CHESTNUT HILL LODGE HEALTH AND REHAB CENTER
LOCATED: 8833 STENTON AVENUE, WYNDMOOR, PA 19038
CHESTNUT HILL LODGE HEALTH AND REHAB CENTER was cited by the DEPARTMENT OF HEALTH AND HUMAN SERVICES CENTERS FOR MEDICARE & MEDICAID SERVICES for the following deficiencies:
PLEASE NOTE: The following highlighted quoted text is only a portion of the full report/survey submitted by DEPARTMENT OF HEALTH AND HUMAN SERVICES CENTERS FOR MEDICARE & MEDICAID SERVICES. The full report/survey can be found here.
FACILITY FAILED TO PROVIDE NECESSARY CARE AND SERVICES TO MAINTAIN THE HIGHEST WELL BEING OF EACH RESIDENT
LEVEL OF HARM –ACTUAL HARM
**NOTE- TERMS IN BRACKETS HAVE BEEN EDITED TO PROTECT CONFIDENTIALITY**
Based on review of clinical records, facility policies and procedures, facility documentation, the electronic Event Reporting System, manufacturer’s medication guidelines and interviews with staff, it was determined that the facility failed to provide adequate assessment and monitoring for a resident who sustained a fall, for one of four residents reviewed (Resident CL1), resulting in actual harm to that resident.
Review of a nurses’ note dated [DATE], at 12:30 a.m., revealed that Resident CL1 was found on the floor after the staff was notified by the resident’s roommate. The nurses’ note further revealed that Resident CL1 was found lying on the resident’s right side with a skin tear noted behind the right ear lobe and a possible closed head injury (a head injury in which the scalp and mucous membrane remain unbroken).
Review of the Neurological Assessment Flowsheet dated [DATE], for Resident CL1, revealed the resident’s vital signs were as follows: blood pressure, [DATE], pulse (heart rate) 82, respiration’s 16 at 12:45 a.m. (at the time of the fall); blood pressure, [DATE], pulse 96, respiration’s 20 at 1:00 a.m.; blood pressure, [DATE], pulse 110, respiration’s 22 at 1:15 a.m.; blood pressure, [DATE], pulse 76, respiration’s 24 at 1:30 a.m.; blood pressure, [DATE], pulse 80, respiration’s 26 at 1:45 a.m.; blood pressure ,[DATE], pulse 122, respiration’s 28 at 2:45 a.m.; and blood pressure ,[DATE], pulse 122, respiration’s 28 at 2:55 a.m.
Review of another nurses’ note dated [DATE], revealed Resident CL1’s condition was observed to get worse while checking the vital signs and neurological responses after the fall, the resident’s blood pressure, kept going down, and the resident’s pulse oximetry (measurement of percent of oxygen in the blood) level was recorded as 81 percent (100 percent is fully [MEDICATION NAME]) on room air and the resident required oxygen to be delivered via a non-rebreather mask (mask used to deliver oxygen). The note further indicated that the resident stated, I feel very weak. The note indicated the resident was sent to the hospital for evaluation via 911 emergency services at 2:55 a.m., and that the Registered Nurse Supervisor notified the resident’s physician.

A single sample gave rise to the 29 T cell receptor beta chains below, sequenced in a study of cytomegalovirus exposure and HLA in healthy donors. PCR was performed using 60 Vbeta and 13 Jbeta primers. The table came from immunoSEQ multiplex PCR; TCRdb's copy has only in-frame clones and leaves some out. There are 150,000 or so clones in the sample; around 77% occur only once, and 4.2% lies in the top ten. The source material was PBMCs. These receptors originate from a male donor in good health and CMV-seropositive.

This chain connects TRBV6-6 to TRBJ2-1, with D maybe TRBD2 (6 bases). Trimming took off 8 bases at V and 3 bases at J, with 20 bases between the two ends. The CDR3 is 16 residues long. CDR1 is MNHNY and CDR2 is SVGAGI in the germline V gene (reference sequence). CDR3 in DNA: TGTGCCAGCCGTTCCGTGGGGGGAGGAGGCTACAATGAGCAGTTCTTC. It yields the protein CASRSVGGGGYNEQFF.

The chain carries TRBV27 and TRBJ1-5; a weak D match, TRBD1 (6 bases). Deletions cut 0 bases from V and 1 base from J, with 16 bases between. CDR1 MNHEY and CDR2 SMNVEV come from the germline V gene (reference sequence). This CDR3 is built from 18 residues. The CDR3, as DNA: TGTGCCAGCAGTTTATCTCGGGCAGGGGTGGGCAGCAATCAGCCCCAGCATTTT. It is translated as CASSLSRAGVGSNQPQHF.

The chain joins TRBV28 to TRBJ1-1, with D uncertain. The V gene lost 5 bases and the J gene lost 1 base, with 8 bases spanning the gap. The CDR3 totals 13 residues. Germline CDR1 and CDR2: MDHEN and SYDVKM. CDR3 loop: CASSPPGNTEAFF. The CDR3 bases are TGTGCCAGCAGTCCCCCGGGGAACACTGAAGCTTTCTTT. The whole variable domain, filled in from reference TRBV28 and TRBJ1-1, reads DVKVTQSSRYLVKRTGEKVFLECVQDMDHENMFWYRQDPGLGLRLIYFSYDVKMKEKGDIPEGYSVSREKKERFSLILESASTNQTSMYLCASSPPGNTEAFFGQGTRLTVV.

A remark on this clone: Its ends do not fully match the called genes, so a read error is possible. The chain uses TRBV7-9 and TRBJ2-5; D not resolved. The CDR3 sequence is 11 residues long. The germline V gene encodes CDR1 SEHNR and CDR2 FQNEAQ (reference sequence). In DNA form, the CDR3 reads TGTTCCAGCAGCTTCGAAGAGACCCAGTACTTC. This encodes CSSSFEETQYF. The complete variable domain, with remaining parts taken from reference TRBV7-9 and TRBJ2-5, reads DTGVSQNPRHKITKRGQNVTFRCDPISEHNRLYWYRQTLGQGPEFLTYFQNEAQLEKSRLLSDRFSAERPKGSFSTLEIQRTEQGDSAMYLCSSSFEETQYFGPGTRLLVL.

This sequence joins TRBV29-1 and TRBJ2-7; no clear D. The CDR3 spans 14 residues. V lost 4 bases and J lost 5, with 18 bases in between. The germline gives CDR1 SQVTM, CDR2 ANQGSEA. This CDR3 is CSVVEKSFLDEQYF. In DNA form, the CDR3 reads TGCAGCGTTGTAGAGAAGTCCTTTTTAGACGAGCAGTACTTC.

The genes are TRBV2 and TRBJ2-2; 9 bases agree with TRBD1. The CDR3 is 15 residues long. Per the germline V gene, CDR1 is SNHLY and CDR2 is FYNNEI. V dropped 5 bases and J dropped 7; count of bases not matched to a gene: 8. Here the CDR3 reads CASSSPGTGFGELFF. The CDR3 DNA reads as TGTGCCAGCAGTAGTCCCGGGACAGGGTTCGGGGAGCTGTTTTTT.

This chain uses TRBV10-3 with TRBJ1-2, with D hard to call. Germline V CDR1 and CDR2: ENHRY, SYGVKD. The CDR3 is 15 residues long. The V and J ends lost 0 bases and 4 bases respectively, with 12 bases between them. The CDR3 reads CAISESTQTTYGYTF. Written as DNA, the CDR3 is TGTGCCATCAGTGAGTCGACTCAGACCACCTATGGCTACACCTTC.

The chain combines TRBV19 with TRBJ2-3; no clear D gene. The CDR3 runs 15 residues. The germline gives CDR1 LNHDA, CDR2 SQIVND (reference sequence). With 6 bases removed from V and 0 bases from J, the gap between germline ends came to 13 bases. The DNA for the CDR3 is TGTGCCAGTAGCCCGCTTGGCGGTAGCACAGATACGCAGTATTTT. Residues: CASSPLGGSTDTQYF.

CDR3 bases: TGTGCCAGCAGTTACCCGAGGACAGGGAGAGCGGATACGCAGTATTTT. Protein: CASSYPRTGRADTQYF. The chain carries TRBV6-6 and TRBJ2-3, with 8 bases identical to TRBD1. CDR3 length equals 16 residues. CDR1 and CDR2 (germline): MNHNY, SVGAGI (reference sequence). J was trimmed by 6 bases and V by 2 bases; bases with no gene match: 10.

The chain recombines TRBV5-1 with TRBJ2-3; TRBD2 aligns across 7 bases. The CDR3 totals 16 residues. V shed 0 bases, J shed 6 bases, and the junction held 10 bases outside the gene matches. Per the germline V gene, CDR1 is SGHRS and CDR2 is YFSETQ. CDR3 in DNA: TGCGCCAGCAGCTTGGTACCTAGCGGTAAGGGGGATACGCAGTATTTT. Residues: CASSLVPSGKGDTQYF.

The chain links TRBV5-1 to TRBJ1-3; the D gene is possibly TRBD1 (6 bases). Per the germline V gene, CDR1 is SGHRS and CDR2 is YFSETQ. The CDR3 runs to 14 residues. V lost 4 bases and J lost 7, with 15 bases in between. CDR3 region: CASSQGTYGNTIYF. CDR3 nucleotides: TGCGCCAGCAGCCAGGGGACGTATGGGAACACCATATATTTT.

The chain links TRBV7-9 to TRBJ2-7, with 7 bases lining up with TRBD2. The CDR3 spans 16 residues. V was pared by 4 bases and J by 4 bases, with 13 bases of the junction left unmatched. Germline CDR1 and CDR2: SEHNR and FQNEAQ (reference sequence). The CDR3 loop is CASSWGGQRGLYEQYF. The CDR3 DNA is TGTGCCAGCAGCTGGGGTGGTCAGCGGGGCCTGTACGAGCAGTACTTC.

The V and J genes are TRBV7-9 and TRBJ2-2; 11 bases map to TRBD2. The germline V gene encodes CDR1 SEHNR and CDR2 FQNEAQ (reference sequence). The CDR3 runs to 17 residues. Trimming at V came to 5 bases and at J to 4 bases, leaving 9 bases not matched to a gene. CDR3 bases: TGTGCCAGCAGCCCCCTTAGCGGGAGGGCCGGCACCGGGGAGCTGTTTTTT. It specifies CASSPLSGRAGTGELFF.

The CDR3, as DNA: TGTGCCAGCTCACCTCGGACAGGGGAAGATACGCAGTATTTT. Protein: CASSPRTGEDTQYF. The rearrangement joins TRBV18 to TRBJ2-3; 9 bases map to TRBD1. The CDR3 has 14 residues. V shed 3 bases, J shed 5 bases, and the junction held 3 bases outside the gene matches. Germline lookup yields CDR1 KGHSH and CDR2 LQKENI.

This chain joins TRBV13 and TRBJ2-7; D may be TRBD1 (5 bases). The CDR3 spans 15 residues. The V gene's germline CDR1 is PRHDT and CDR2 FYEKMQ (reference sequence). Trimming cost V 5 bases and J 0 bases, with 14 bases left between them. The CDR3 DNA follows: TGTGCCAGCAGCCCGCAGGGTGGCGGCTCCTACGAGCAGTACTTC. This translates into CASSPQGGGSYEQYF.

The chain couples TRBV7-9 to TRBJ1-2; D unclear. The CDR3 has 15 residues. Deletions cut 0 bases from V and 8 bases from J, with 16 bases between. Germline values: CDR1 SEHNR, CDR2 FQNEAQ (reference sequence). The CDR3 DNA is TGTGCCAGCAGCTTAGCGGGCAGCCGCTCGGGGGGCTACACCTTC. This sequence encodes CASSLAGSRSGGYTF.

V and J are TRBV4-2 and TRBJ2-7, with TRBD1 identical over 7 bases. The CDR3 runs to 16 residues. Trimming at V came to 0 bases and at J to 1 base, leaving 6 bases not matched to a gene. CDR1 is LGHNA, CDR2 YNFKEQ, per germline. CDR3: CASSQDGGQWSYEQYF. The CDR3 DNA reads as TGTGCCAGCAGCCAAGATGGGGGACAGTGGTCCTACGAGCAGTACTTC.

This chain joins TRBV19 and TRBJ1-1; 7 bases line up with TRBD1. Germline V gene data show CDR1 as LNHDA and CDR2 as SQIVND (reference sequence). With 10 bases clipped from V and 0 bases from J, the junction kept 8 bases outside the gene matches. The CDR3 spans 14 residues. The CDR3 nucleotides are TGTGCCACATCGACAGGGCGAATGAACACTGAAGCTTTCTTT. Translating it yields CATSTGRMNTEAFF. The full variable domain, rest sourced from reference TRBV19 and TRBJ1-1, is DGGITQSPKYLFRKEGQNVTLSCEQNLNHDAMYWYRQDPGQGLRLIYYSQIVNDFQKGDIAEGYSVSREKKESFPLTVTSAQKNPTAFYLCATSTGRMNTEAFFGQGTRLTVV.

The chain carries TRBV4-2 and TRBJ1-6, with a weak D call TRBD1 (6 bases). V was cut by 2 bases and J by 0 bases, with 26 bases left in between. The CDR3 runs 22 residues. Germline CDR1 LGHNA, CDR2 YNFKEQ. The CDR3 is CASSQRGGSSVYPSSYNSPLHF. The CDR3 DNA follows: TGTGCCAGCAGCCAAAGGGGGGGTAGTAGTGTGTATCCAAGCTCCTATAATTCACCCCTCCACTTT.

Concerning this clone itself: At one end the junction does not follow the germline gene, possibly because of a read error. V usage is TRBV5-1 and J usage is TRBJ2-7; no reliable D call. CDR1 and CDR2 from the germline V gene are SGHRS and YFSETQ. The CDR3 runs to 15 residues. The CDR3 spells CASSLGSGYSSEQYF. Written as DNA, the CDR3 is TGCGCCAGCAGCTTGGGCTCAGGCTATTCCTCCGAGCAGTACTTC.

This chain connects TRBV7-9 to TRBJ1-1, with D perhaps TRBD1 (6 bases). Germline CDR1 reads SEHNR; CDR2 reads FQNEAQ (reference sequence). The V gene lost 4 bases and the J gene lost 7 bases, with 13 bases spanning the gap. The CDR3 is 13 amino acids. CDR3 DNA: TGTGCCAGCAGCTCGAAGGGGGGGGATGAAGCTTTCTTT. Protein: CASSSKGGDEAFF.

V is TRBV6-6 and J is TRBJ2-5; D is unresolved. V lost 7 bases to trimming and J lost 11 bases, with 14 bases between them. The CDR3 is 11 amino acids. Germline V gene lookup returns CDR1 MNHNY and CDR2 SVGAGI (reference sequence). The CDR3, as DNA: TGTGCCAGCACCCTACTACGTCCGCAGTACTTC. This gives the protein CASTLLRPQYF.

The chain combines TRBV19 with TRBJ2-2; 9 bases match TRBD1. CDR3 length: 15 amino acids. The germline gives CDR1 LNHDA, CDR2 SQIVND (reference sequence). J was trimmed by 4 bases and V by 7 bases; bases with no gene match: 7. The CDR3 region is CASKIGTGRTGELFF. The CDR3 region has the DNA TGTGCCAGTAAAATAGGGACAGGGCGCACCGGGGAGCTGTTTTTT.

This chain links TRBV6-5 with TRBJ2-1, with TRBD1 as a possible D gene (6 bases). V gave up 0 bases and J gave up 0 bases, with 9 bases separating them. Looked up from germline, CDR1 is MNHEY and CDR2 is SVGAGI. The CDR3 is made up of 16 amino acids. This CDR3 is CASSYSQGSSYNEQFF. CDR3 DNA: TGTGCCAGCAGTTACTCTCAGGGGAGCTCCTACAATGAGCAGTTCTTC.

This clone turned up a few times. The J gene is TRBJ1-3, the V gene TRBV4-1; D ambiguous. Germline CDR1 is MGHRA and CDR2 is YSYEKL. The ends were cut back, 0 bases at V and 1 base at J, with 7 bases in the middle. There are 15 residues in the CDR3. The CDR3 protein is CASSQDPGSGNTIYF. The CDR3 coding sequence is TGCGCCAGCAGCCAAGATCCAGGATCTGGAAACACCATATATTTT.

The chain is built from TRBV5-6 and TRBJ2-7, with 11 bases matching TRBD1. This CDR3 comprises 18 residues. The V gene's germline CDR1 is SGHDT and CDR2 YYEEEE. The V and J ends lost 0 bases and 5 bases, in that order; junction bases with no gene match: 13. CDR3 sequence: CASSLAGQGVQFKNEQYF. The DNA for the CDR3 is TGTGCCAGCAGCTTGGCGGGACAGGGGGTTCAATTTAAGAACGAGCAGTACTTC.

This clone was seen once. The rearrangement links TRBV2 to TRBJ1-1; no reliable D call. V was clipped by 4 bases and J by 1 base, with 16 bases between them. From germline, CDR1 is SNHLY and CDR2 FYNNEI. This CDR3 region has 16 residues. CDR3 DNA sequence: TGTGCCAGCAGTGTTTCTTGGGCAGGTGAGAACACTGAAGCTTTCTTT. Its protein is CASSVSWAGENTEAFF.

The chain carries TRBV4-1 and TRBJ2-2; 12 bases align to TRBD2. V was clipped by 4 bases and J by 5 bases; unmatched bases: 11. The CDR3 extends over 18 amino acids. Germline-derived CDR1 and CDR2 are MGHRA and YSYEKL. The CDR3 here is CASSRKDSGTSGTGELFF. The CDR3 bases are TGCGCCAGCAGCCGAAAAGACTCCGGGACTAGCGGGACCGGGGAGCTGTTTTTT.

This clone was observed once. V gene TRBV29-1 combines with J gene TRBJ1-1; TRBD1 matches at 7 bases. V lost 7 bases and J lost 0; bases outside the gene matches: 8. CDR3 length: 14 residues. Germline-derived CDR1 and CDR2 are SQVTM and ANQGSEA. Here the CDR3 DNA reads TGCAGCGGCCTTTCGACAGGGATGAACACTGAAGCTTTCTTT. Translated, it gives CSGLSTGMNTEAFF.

Review of the Pennsylvania Department of Health Event Reporting System (electronic computer incident reporting system for long term care facilities) revealed that Resident CL1 was sent to a trauma center hospital for evaluation after the fall on [DATE], and while being evaluated in the hospital, the resident expired.
Review of the facility’s incident report dated [DATE], revealed that Resident CL1’s fall occurred on [DATE], at 12:30 a.m., the resident hit his head, and the resident’s physician was initially contacted at 12:51 a.m., on [DATE]. Further review of the incident report revealed that the resident’s physician responded to the facility on [DATE], at 2:30 a.m., approximately two hours after the resident fell.
Further review of the clinical record and the facility’s incident investigation report revealed no documentation that the nurse attempted to contact the resident’s physician when the resident experienced a significant change in the resident’s vital signs upon the second and third neurological checks which were documented at 1:00 a.m., and 1:15 a.m., on [DATE]. Additionally, the incident investigation report revealed no documentation that the facility’s Medical Director was contacted related to the lack of response by the resident’s attending physician upon the initial telephone contact after Resident CL1’s fall.
An interview with the Director of Nursing on [DATE], at 2:45 p.m., confirmed that Resident CL1 experienced an acute and significant decline in vital signs after sustaining a fall on [DATE], at approximately 12:30 a.m., confirmed the nurse did not ensure Resident CL1’s physician was notified of the resident’s ongoing change in status, and confirmed the nurse did not conduct complete, thorough and accurate assessment and monitoring of the resident after sustaining the fall. The facility failed to ensure that Resident CL1, a resident receiving blood thinning medication which is identified as a serious risk factor for bleeding, was adequately assessed and monitored by the facility staff after a fall which was unwitnessed by the staff and a questionable closed head injury occurred.
Personal Note from NHA-Advocates: NHAA shares with all the families of loved ones who are confined to nursing homes the pain and anguish of putting them in the care of someone else. We expect our loved ones to be treated with dignity and honor in the homes we place them. We cannot emphasize enough to family members of nursing home residents; frequent visits are essential to our loved ones’ well-being and safety. This nursing home and many others across the country are cited for abuse and neglect.
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